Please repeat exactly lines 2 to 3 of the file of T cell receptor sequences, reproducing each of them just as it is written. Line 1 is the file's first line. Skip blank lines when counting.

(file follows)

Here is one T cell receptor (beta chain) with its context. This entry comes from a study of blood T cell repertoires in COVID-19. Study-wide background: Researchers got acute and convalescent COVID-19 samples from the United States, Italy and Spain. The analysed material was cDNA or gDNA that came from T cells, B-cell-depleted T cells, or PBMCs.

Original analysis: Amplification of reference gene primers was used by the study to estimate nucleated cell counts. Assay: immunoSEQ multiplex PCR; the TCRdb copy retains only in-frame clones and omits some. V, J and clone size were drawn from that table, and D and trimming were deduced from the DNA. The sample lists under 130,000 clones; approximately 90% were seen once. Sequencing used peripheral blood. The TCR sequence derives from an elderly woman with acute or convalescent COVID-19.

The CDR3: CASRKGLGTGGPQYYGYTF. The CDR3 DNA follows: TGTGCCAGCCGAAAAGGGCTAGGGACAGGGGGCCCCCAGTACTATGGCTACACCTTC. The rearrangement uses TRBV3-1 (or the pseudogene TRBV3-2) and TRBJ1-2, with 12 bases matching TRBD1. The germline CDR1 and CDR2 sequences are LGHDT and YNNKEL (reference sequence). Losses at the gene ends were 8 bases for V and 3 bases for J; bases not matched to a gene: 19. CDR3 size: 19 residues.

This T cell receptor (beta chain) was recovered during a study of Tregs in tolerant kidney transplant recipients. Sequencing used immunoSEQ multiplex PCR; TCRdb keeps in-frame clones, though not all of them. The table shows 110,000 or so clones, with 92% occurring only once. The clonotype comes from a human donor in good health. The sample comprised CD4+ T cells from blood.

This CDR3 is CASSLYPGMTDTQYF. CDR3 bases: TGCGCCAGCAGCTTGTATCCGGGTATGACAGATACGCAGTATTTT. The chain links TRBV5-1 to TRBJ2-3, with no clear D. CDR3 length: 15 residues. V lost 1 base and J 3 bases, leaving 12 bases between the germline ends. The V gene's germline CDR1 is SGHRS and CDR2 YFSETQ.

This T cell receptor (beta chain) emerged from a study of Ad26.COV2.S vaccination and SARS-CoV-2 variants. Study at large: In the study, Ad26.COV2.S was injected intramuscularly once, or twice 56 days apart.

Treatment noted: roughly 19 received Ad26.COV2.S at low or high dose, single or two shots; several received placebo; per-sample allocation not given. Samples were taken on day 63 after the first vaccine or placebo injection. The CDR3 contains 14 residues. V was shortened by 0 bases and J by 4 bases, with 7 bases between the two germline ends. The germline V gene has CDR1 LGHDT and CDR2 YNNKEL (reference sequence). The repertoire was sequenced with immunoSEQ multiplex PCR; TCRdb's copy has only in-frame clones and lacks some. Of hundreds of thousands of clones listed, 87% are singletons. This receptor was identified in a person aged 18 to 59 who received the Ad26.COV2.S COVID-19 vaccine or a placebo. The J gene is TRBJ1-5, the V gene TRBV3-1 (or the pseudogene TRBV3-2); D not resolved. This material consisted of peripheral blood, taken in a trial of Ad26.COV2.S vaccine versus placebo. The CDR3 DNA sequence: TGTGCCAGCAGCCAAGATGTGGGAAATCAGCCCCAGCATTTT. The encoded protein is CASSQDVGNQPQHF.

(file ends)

Original analysis: Amplification of reference gene primers was used by the study to estimate nucleated cell counts. Assay: immunoSEQ multiplex PCR; the TCRdb copy retains only in-frame clones and omits some. V, J and clone size were drawn from that table, and D and trimming were deduced from the DNA. The sample lists under 130,000 clones; approximately 90% were seen once. Sequencing used peripheral blood. The TCR sequence derives from an elderly woman with acute or convalescent COVID-19.

The CDR3: CASRKGLGTGGPQYYGYTF. The CDR3 DNA follows: TGTGCCAGCCGAAAAGGGCTAGGGACAGGGGGCCCCCAGTACTATGGCTACACCTTC. The rearrangement uses TRBV3-1 (or the pseudogene TRBV3-2) and TRBJ1-2, with 12 bases matching TRBD1. The germline CDR1 and CDR2 sequences are LGHDT and YNNKEL (reference sequence). Losses at the gene ends were 8 bases for V and 3 bases for J; bases not matched to a gene: 19. CDR3 size: 19 residues.